3.0 out of 5 stars It was good -- BUT.... November 1, 2011
Format:Hardcover|Verified Purchase
First thing I'll admit: I purchased this not so much because I was hankering to read a baseball-themed bromance about self-discovery in the dregs of a protein shake, but more because the dollar figure of writer Chad Harbach's advance was leaked to the press and legions of curious had to know if the writing warranted that giant $650,000 figure. As if any of us know what "warranted" looks like in this case, as if we had anything to compare that against. I just knew that was a lot of money, and if a first time novelist could command that dollar figure (in this era of declining advances and tightened publishing company purse strings) , I needed to find out what he was doing right.

I finished it in 3 sittings. Worth mentioning, because I slog through most books in a single evening so there's no petty internal struggle over "WHY" I'm picking the book back up and whether I'm GENUINELY compelled to turn the next page or whether I'm simply reading out of some rote sense of duty to complete the project I've begun.

With this book, that internal struggle was strong each time I hefted the book up onto my lap. Mr Wonderful would ask me, "Is it any good?" and I would say, "I'll wait until I'm done to answer that. I don't know yet." Which was my opinion up until the final pages. "I don't know yet." I was trying to separate my envy over the publicity and the giant advance check from my enjoyment of The Novel in its own right and finding that separation very difficult.

And, as many reviews I read prior to dead lifting the novel warned, this was not a plot-driven baseball story, this was a character-driven baseball story. And it's not a baseball story at all, not really, because there's not really all that much baseball actually played out on the pages.
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742 of 928 people found the following review helpful
1.0 out of 5 stars Astonishingly Awful October 13, 2011
By DEdward
Format:Hardcover
I have never felt compelled to write an online review before. But as someone who reads four or five novels a month (mostly popular fiction) and works in the publishing industry, I find the praise for this book so inexplicable and disturbing that I feel the need to speak out. Cardboard, cliched characters (the coach? Henry's father? the chef? other nominees?) engaged in laughable dialogue (as you read the book, ask yourself whether you know any college students -- any -- who talk this way) in a plot held together by cheap TV-esque cleverness (a gay baseball player who after striking out says the pitcher is cute . . . a scene in which readers are led to believe the main character is overhearing two people engaged in sex behind a door -- but only because the writer holds off telling us for a few paragraphs that the character is at the gym outside the weight room). People and themes disappear without a trace (the architect husband? Gone. Aparicio Rodriguez? Disappeared. The zen-like manual, The Art of Fielding, that is the supposed central conceit of the book? Abandoned somewhere mid-novel). For all the complaints here about the ending -- and it is truly silly and pretentious -- let's not lose sight of the wreck that precedes it.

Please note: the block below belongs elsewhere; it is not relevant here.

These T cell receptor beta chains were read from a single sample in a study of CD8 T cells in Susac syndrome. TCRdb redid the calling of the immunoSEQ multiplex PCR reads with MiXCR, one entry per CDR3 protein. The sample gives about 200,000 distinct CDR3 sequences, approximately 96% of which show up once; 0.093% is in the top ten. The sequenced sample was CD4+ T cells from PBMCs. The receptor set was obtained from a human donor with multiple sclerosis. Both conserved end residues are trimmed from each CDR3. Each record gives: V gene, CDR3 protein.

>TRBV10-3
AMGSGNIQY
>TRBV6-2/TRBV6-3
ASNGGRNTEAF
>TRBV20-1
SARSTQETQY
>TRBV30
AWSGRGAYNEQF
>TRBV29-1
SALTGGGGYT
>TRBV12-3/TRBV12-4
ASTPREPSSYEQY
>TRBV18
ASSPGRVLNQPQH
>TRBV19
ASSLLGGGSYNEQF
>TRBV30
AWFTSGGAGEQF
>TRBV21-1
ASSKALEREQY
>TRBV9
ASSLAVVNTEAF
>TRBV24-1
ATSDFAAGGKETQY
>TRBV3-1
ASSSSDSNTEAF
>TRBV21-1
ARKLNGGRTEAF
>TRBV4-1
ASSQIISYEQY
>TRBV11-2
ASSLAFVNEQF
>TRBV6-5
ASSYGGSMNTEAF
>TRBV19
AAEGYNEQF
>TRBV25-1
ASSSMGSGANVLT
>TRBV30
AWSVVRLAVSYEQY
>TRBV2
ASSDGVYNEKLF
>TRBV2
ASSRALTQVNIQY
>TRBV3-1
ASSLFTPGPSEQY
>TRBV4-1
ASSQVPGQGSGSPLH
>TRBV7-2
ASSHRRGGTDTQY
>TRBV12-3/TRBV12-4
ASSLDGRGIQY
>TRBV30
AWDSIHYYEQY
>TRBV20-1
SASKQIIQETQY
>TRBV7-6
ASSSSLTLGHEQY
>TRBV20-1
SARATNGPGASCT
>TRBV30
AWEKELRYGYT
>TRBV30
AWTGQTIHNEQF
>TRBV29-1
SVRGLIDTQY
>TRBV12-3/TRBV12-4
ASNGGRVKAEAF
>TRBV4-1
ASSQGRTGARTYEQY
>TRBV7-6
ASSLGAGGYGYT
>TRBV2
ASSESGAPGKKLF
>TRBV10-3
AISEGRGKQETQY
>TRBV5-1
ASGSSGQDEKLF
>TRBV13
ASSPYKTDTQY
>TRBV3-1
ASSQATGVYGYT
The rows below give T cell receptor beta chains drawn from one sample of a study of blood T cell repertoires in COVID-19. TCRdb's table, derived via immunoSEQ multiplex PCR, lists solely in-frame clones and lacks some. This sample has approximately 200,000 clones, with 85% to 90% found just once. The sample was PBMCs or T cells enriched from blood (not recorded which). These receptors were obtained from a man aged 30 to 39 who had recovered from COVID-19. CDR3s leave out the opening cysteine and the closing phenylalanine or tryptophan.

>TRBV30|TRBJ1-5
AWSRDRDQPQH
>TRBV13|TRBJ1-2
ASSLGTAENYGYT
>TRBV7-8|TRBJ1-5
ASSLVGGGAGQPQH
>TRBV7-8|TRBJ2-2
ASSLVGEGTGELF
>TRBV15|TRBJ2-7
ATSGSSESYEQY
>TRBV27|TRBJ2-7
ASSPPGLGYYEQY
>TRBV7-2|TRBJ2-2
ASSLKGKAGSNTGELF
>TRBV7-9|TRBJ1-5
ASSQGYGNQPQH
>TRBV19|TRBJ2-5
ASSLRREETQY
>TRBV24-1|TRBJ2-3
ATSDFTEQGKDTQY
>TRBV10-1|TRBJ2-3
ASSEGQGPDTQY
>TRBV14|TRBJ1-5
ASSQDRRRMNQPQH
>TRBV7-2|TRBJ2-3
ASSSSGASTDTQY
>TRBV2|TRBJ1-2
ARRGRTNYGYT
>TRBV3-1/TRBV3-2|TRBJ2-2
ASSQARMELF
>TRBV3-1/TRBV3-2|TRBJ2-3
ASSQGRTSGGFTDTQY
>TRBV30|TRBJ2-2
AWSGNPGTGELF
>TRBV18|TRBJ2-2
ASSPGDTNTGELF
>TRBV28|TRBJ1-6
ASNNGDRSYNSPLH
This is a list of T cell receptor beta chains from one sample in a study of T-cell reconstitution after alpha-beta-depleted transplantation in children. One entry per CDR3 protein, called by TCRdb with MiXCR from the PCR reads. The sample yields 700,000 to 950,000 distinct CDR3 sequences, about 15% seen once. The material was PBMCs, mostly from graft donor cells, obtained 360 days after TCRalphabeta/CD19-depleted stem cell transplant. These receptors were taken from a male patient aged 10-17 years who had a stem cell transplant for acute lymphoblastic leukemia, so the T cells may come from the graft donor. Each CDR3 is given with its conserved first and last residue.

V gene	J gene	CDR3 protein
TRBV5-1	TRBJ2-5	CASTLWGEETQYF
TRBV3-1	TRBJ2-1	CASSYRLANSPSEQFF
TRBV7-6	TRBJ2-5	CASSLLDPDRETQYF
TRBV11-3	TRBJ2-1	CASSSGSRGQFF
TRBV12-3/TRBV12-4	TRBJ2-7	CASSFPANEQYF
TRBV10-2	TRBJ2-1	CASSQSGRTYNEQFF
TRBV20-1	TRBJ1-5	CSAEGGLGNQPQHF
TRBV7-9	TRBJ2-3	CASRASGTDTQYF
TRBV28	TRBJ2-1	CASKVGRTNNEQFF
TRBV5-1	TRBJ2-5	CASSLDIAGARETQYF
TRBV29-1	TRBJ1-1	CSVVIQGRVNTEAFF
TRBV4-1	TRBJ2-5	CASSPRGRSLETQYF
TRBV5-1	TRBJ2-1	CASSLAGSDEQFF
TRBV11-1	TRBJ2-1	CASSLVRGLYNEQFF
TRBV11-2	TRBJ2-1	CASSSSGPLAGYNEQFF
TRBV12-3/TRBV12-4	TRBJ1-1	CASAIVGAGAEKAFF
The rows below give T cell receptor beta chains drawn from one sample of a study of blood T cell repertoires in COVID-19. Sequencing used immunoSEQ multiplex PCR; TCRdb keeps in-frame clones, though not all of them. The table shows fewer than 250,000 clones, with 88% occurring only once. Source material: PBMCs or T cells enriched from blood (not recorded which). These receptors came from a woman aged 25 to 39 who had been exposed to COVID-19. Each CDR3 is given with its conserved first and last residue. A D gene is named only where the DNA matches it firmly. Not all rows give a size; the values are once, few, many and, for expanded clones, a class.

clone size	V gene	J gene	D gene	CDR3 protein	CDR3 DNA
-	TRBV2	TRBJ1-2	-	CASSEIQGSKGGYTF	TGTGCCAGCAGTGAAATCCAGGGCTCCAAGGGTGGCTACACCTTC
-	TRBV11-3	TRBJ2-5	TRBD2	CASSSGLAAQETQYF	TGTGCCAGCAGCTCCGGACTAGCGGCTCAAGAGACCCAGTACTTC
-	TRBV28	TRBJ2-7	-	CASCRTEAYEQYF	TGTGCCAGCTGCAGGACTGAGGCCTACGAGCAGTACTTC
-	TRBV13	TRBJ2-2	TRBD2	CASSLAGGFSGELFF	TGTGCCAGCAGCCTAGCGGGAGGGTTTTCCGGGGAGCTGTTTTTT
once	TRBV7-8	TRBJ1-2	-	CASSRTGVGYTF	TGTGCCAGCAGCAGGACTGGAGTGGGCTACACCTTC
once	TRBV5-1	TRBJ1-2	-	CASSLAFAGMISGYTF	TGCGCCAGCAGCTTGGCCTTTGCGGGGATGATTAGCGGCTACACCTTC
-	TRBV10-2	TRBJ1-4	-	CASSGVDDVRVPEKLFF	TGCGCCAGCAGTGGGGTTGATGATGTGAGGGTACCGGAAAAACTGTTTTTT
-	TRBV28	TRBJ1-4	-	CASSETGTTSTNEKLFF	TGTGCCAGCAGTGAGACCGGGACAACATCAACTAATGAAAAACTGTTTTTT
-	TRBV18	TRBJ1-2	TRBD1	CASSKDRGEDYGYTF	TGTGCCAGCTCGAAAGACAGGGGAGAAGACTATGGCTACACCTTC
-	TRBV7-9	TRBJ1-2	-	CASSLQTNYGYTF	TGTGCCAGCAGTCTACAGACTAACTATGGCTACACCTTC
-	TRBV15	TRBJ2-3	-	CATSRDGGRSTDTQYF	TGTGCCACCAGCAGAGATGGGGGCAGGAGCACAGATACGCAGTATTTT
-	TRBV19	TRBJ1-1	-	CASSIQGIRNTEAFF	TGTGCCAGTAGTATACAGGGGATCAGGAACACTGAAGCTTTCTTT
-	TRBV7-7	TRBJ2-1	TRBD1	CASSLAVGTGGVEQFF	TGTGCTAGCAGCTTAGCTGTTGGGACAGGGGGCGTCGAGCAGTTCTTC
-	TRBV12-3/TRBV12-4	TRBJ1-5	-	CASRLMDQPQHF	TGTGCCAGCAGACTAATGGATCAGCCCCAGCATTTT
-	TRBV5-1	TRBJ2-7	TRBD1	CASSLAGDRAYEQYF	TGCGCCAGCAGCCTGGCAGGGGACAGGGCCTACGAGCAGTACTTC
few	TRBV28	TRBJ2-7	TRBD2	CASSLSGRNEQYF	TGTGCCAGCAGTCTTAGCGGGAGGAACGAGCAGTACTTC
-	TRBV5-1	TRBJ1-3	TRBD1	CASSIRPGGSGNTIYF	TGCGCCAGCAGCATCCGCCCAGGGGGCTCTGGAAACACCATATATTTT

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36 of 42 people found the following review helpful
2.0 out of 5 stars I feel duped October 30, 2011
Format:Hardcover|Verified Purchase
I am by no means a skilled reviewer. In fact, this is the first review I have felt compelled to write on Amazon. So bear with me... I raced to order this book after I read the Vanity Fair article. As I was reading the book, I kept trying to figure out what it was that Everyone found so amazing. And, like the emperor's clothes, I convinced myself early on in the reading that it was really good. That I actually liked the characters and cared what happened to them. Anyway, after about page 350, I kept hoping I could read faster to get it to just end. Other reviewers on here are skillful at extracting why they don't like the book using clever literary analysis. I was just bored. To be positive, the author is an incredible "writer." His use of language is adroit, I admired his tropes, etc. But that does not a good story make. I wanted to be enraptured in the "story." I wanted not to be able to put it down. Instead, I found myself (yesterday, in the snow storm, in front of a fire) not wanting to put it down because I just wanted to finish it so I could move on to something else. There were times when I thought I should just give up and not finish it, but I kept waiting for that feeling that Everyone else had. I felt vindicated when I woke up this morning, rushed to Amazon, and read some of the minimally-starred reviews. We've been had, people.
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Most Recent Customer Reviews
2.0 out of 5 stars I didn't finish it
I didn't finish it. I though the book was long-winded and superficial. I'm not sure what all the hype was about. Read more
Published 7 days ago by Jake P
5.0 out of 5 stars Five Stars
Excellent read. Well drawn characters. Good drama. Super writing. Sorry to finish it.
Published 8 days ago by bob s
5.0 out of 5 stars Five Stars
A good " coming of age " read. Enjoyed it.
Published 10 days ago by John A Wilk
5.0 out of 5 stars This book is really not about baseball. . . if you don't like sports...
I don't know much about baseball and I have never really been that interested in the game. There was even this one time where I went to Tiger's Stadium because I was invited to go... Read more
Published 12 days ago by Debra G. Hendren
5.0 out of 5 stars Five Stars
Perfect condition
Published 21 days ago by Kendra
1.0 out of 5 stars I thought it was boring, but I know people who loved it because ...
I thought it was boring, but I know people who loved it because of the baseball theme. Only one likeable character. You decide which.
Published 26 days ago by Mandalyn
4.0 out of 5 stars Lyrical Novel about College Baseball Players
Chad Harbach’s first novel is a mashup of some really classic American themes and topics: baseball, college, the midwest, and friendship. Read more
Published 27 days ago by Louis Foster
5.0 out of 5 stars Not to be missed
One of the best books I've ever read. A true philosophy of life. I wanted to BE that guy.
Published 29 days ago by oshkoshwriter
4.0 out of 5 stars good story telling
Some interesting character development. good story telling.
Published 29 days ago by Phoebe J. Becktell
5.0 out of 5 stars Five Stars
Great book!
Published 1 month ago by NG
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More About the Author

Chad Harbach grew up in Wisconsin and was educated at Harvard and the University of Virginia. He is a cofounder and coeditor of n+1.